There was one post yesterday, “The Geometry of Progressive Trumpism:”
Should progressives fear a Trump nomination or cheer it on? The basic answer is, of course, who cares? While Ted Cruz may insist that the liberal media are conspiring to choose Trump so they can blow him up later — it’s all tinfoil hats over there, folks — the truth is that Republican primary voters don’t watch John Oliver, and an endorsement from the NY Times is probably the kiss of death. Still, it’s something people think about, and I found myself trying to clarify things with a silly diagram.
So let’s think of the choice being between Trump and Not-Trump, who is somewhat less awful but more likely to win in the general. (This worked better before Marco Rubio’s implosion; Cruz may be just as awful and just as bad a candidate as Trump.) Then the comparison is between the expected awfulness to come if the GOP chooses Trump versus choosing non-Trump. In the figure, I use orange to represent Trump (I tried to replicate the spray tan, but this was as close as I could get), and red to represent non-Trump. In each case, the expected awfulness is the product of the probability of election versus the awfulness if elected, i.e., the area of a rectangle whose base is the probability and whose height is the awfulness:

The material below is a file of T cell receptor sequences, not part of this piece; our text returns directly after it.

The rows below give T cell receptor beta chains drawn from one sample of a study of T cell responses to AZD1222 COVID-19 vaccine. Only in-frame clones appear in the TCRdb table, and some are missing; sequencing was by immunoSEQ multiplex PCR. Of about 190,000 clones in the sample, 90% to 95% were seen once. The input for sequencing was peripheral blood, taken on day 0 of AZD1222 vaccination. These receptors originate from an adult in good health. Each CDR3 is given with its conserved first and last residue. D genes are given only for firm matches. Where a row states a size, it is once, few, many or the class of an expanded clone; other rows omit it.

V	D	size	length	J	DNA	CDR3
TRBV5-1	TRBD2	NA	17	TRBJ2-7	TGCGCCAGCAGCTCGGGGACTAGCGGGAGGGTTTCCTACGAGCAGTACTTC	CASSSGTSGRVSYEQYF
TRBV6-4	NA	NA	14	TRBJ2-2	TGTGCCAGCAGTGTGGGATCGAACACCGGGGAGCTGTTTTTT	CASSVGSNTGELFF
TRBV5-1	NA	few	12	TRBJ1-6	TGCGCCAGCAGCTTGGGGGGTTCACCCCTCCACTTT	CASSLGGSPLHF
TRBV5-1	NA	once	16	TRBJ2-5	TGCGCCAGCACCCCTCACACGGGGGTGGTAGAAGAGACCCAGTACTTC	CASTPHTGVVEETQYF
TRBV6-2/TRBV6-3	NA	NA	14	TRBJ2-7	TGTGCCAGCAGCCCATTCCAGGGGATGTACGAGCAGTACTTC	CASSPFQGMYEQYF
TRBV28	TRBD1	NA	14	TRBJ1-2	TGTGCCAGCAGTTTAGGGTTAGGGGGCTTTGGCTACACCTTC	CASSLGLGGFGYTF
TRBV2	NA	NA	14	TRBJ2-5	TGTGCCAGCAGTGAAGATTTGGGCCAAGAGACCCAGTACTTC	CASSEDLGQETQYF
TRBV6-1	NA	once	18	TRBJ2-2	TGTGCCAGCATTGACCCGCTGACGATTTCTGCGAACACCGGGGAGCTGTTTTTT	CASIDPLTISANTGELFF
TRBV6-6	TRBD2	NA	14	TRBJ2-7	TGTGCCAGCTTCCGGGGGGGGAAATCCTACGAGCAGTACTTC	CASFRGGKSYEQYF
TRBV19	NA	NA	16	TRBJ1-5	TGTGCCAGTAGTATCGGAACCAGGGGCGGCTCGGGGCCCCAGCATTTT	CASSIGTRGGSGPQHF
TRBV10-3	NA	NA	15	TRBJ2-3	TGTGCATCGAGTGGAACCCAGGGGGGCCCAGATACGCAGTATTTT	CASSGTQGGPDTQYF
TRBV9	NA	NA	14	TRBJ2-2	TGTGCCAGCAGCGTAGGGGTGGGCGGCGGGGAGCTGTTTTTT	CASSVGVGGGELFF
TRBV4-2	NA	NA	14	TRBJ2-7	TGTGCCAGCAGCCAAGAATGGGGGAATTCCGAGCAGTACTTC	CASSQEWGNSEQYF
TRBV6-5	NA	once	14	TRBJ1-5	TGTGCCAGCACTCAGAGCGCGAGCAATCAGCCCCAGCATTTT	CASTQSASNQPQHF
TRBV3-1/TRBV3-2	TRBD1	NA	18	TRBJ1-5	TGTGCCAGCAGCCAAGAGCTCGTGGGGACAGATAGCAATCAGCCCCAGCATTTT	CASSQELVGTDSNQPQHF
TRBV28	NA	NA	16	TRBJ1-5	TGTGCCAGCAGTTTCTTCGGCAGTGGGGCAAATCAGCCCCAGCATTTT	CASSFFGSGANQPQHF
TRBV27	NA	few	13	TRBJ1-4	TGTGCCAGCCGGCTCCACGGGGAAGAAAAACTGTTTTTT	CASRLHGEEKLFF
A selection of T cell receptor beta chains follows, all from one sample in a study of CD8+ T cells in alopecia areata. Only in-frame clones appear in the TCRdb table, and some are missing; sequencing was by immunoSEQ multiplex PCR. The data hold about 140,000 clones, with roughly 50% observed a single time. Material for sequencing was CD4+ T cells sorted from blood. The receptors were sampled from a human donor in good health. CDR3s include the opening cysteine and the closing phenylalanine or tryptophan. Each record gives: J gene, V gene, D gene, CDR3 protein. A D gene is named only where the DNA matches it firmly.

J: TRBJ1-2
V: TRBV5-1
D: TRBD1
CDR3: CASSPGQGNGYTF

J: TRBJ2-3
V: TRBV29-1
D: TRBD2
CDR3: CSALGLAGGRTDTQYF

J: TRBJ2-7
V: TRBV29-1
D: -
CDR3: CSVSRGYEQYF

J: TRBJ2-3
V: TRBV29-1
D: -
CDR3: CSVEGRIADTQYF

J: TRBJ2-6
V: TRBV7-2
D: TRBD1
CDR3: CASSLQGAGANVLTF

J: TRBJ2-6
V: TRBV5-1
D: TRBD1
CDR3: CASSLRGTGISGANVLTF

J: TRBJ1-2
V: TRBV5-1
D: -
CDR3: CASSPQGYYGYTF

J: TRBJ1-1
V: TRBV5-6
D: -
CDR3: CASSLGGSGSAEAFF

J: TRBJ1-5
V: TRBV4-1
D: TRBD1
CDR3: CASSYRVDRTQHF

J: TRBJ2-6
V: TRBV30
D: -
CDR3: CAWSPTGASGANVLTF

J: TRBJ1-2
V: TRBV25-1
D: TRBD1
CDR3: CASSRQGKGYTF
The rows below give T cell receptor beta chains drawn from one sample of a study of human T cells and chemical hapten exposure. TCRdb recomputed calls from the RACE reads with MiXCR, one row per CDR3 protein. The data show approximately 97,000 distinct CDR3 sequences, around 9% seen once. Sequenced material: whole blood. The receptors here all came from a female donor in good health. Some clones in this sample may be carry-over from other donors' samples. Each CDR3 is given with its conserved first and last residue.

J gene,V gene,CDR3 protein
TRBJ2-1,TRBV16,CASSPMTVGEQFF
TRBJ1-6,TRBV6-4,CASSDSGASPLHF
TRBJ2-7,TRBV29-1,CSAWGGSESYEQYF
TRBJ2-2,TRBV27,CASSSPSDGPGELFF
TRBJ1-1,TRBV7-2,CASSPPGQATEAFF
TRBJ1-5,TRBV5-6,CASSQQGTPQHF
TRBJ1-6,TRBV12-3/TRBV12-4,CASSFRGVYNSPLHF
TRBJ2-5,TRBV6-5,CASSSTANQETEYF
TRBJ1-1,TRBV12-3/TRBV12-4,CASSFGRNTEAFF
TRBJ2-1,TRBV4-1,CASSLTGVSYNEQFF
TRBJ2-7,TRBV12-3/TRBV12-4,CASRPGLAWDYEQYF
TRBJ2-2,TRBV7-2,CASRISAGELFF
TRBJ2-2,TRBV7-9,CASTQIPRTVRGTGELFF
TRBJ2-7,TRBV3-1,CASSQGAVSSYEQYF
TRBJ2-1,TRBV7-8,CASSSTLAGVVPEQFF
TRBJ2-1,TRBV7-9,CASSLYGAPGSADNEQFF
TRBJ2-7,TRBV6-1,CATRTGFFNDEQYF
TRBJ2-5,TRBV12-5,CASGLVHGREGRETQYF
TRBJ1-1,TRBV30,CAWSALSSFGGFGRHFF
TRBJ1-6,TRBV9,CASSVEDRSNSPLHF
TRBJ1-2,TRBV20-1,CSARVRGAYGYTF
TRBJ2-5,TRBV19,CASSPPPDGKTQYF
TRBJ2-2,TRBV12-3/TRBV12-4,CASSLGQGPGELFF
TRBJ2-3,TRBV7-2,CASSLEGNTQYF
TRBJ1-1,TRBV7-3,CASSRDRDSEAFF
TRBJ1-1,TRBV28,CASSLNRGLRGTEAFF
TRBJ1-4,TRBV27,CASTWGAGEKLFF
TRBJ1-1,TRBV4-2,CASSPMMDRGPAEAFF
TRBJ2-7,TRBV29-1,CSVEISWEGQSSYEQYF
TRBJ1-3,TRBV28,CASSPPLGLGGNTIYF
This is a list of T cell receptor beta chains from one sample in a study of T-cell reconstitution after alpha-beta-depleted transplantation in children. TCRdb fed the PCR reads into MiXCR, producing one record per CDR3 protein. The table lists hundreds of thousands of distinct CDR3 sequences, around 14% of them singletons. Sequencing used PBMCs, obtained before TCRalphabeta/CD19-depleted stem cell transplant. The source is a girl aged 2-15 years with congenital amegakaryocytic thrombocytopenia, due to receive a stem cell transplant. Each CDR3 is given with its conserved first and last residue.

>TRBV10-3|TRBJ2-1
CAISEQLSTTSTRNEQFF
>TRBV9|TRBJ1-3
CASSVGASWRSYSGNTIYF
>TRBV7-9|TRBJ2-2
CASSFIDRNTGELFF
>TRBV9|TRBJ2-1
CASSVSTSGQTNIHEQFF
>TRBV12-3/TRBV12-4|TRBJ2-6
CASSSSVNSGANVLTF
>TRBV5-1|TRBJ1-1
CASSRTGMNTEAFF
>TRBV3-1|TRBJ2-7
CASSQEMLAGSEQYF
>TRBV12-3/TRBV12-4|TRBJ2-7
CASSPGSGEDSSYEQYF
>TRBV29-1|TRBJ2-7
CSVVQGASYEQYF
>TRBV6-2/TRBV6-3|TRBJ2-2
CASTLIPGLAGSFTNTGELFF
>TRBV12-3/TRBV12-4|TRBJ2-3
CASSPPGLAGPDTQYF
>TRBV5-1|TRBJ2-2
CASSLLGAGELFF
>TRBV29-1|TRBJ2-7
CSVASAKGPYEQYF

As you can see, the downside of a Trump nomination is his extra awfulness multiplied by his chance of winning; the downside of Non-Trump is his own awfulness, multiplied by the extra chance of a GOP victory.
My sense is that Trump is awful, but not that much more awful than the others — Rubio, for example, is among other things the candidate of the people who brought you Iraq and want to do it all over again. Meanwhile, I think that Trump would be a very weak general election candidate — the conditions that have let him flourish in the GOP are really unique to that party. So I think that progressives should be cheering Trump on (which is why my secret committee has been orchestrating that conspiracy Cruz talks about.) But you may differ.
And that was a good way to waste a bit of time, wasn’t it?